Thursday, December 09, 2010

Inability to account is a big issue



 Papua New Guinea leaders, both elected and appointed, have accountability problem.

 Sovereignty of PNG is at risk.

Politicians and bureaucrats are lost and confused.

 They run our country but they operate as raskols.

 They keep telling us to wait till 2050 to be wealthy.

 Making money and cargo their priority, leaders work for big businesses with deep pockets.

It is no coincidence leaders do not want to account.

 Look at Somare’s case.

He has gone to court to nullify an investigation by the Ombudsman Commission.

 Though leaders are presumed innocent until proven guilty beyond reasonable doubt, no leader has paid attention to the role of the Ombudsman Commission.

 Is it a Public Prosecutor?


 So, why is it that, it is the Ombudsman Commission that has taken on the leaders, even after it has referred its findings to the Public Prosecutor?

 In recent times, the courts have taken the fray.

They have played politics on the bench.

 Time and again we read in the print media about judges making observations about politicians.

It shows bias.

 Many leaders are gutless to take on the judges.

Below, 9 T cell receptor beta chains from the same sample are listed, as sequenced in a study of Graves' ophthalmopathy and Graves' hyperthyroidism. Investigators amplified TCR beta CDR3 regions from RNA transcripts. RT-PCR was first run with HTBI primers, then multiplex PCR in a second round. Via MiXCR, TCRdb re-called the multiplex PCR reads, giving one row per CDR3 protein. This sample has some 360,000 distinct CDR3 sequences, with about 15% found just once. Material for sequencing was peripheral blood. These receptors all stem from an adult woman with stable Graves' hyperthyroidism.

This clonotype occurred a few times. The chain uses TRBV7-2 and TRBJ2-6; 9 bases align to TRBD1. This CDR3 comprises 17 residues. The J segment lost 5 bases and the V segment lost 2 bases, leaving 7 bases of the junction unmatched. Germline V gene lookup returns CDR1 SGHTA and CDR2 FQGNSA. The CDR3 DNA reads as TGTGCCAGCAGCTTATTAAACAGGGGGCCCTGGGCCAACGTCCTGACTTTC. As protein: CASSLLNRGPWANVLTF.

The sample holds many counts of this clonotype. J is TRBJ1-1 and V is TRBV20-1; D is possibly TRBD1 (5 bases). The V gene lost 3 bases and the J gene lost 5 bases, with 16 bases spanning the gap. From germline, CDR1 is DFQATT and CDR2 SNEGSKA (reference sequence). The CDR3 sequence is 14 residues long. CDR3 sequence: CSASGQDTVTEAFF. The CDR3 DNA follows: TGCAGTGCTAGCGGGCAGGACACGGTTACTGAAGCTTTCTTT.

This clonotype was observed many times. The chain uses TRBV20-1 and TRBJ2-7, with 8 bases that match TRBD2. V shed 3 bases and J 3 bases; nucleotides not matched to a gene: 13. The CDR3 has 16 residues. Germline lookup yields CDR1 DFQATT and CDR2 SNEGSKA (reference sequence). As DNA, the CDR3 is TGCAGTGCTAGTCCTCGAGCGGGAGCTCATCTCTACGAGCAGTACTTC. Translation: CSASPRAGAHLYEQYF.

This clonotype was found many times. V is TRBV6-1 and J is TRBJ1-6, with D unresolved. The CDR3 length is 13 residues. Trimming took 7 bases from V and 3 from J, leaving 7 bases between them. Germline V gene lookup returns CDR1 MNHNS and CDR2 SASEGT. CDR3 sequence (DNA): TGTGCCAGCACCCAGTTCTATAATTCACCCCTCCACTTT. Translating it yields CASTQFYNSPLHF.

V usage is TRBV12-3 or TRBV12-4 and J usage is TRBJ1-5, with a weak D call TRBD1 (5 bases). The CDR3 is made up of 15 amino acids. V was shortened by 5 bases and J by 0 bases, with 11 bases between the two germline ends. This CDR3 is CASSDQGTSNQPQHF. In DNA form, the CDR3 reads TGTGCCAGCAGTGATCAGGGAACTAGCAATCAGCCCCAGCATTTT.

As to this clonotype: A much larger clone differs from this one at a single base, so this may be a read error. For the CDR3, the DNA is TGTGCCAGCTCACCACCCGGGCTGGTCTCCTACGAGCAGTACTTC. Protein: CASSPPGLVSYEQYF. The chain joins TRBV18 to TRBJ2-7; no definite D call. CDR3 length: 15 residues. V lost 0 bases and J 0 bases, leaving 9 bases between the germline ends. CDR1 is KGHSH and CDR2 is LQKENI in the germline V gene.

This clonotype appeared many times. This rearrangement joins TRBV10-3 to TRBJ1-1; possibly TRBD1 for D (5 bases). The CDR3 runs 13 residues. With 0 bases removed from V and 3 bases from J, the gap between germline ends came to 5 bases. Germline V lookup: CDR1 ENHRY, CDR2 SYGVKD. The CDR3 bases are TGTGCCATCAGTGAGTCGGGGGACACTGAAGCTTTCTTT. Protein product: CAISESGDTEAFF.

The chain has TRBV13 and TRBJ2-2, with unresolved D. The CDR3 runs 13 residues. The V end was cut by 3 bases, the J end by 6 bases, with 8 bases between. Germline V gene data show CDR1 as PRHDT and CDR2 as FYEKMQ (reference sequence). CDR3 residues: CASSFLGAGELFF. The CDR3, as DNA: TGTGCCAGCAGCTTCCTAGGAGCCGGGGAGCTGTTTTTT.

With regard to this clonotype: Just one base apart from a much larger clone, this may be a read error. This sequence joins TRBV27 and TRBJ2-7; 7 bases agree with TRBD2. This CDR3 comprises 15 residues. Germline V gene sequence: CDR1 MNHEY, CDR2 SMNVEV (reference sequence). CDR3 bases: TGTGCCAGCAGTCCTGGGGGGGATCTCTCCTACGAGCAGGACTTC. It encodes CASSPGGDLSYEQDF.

Judges are lawyers with high ethical and moral code of conduct but are they now?

 PNG had a very good start at Independence in 1975.

 Only a mere 35 years on our courts have become a place for leaders playing politics.

 Supreme Court is worse.

 Making laws under the guise of interpreting them have been the biggest blunder.

 A very good example is Patrick Pruaitch’s case.

A judge of the Supreme Court made it his business to raise an issue that was not an issue before the lower court or even the Leadership Tribunal.

He took it upon himself to make law on the bench.

That is, other leaders, whose Leadership Tribunals have been appointed prior, are still in office, performing leadership duties, while Patrick Pruaitch had been ordered by the Supreme Court to refrain from performing official duties.

 Which law did Patrick Pruaitch breach to be treated differently from other leaders?

 Why have not the Ombudsman Commission and the Supreme Court been consistent and fair?

 Leaders are not accountable.

 Bureaucrats are not accountable.

And if judges are going to follow suit, then we, the people, must wake up and demand, all our leaders, both elected and appointed, to account.

 May God bless PNG.



James Wanjik

Port Moresby

 08th December 2010


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